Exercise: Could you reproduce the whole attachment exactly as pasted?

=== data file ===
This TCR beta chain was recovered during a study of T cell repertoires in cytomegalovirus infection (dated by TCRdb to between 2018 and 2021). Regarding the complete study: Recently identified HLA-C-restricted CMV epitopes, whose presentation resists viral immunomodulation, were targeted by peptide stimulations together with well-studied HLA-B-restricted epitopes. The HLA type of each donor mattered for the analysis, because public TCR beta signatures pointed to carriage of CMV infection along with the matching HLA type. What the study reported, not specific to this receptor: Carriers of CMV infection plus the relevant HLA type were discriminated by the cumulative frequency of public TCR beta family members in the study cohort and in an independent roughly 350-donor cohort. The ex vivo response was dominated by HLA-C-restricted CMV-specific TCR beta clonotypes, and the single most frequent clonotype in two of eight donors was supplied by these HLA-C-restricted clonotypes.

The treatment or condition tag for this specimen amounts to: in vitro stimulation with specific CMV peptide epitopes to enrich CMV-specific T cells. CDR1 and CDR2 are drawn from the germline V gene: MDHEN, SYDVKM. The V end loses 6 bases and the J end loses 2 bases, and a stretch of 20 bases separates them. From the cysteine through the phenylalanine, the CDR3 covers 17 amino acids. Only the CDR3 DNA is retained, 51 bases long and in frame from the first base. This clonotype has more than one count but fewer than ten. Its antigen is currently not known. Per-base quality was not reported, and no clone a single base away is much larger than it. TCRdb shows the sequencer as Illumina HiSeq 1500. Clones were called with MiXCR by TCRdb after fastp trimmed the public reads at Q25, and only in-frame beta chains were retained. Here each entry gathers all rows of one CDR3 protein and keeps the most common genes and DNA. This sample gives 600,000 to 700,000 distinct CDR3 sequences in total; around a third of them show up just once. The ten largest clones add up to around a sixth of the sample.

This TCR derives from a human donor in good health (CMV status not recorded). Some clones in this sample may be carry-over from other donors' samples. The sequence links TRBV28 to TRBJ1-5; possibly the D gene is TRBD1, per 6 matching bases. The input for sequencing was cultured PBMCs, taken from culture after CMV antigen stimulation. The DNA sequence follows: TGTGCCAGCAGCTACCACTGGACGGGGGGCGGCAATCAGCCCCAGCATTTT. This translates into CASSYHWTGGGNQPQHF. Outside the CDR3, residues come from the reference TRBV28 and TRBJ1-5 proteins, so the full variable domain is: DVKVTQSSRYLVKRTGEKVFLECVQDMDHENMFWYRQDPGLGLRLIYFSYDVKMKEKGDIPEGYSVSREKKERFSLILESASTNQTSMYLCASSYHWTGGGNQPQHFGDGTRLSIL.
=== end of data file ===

This TCR beta chain was recovered during a study of T cell repertoires in cytomegalovirus infection (dated by TCRdb to between 2018 and 2021). Regarding the complete study: Recently identified HLA-C-restricted CMV epitopes, whose presentation resists viral immunomodulation, were targeted by peptide stimulations together with well-studied HLA-B-restricted epitopes. The HLA type of each donor mattered for the analysis, because public TCR beta signatures pointed to carriage of CMV infection along with the matching HLA type. What the study reported, not specific to this receptor: Carriers of CMV infection plus the relevant HLA type were discriminated by the cumulative frequency of public TCR beta family members in the study cohort and in an independent roughly 350-donor cohort. The ex vivo response was dominated by HLA-C-restricted CMV-specific TCR beta clonotypes, and the single most frequent clonotype in two of eight donors was supplied by these HLA-C-restricted clonotypes.

The treatment or condition tag for this specimen amounts to: in vitro stimulation with specific CMV peptide epitopes to enrich CMV-specific T cells. CDR1 and CDR2 are drawn from the germline V gene: MDHEN, SYDVKM. The V end loses 6 bases and the J end loses 2 bases, and a stretch of 20 bases separates them. From the cysteine through the phenylalanine, the CDR3 covers 17 amino acids. Only the CDR3 DNA is retained, 51 bases long and in frame from the first base. This clonotype has more than one count but fewer than ten. Its antigen is currently not known. Per-base quality was not reported, and no clone a single base away is much larger than it. TCRdb shows the sequencer as Illumina HiSeq 1500. Clones were called with MiXCR by TCRdb after fastp trimmed the public reads at Q25, and only in-frame beta chains were retained. Here each entry gathers all rows of one CDR3 protein and keeps the most common genes and DNA. This sample gives 600,000 to 700,000 distinct CDR3 sequences in total; around a third of them show up just once. The ten largest clones add up to around a sixth of the sample.

This TCR derives from a human donor in good health (CMV status not recorded). Some clones in this sample may be carry-over from other donors' samples. The sequence links TRBV28 to TRBJ1-5; possibly the D gene is TRBD1, per 6 matching bases. The input for sequencing was cultured PBMCs, taken from culture after CMV antigen stimulation. The DNA sequence follows: TGTGCCAGCAGCTACCACTGGACGGGGGGCGGCAATCAGCCCCAGCATTTT. This translates into CASSYHWTGGGNQPQHF. Outside the CDR3, residues come from the reference TRBV28 and TRBJ1-5 proteins, so the full variable domain is: DVKVTQSSRYLVKRTGEKVFLECVQDMDHENMFWYRQDPGLGLRLIYFSYDVKMKEKGDIPEGYSVSREKKERFSLILESASTNQTSMYLCASSYHWTGGGNQPQHFGDGTRLSIL.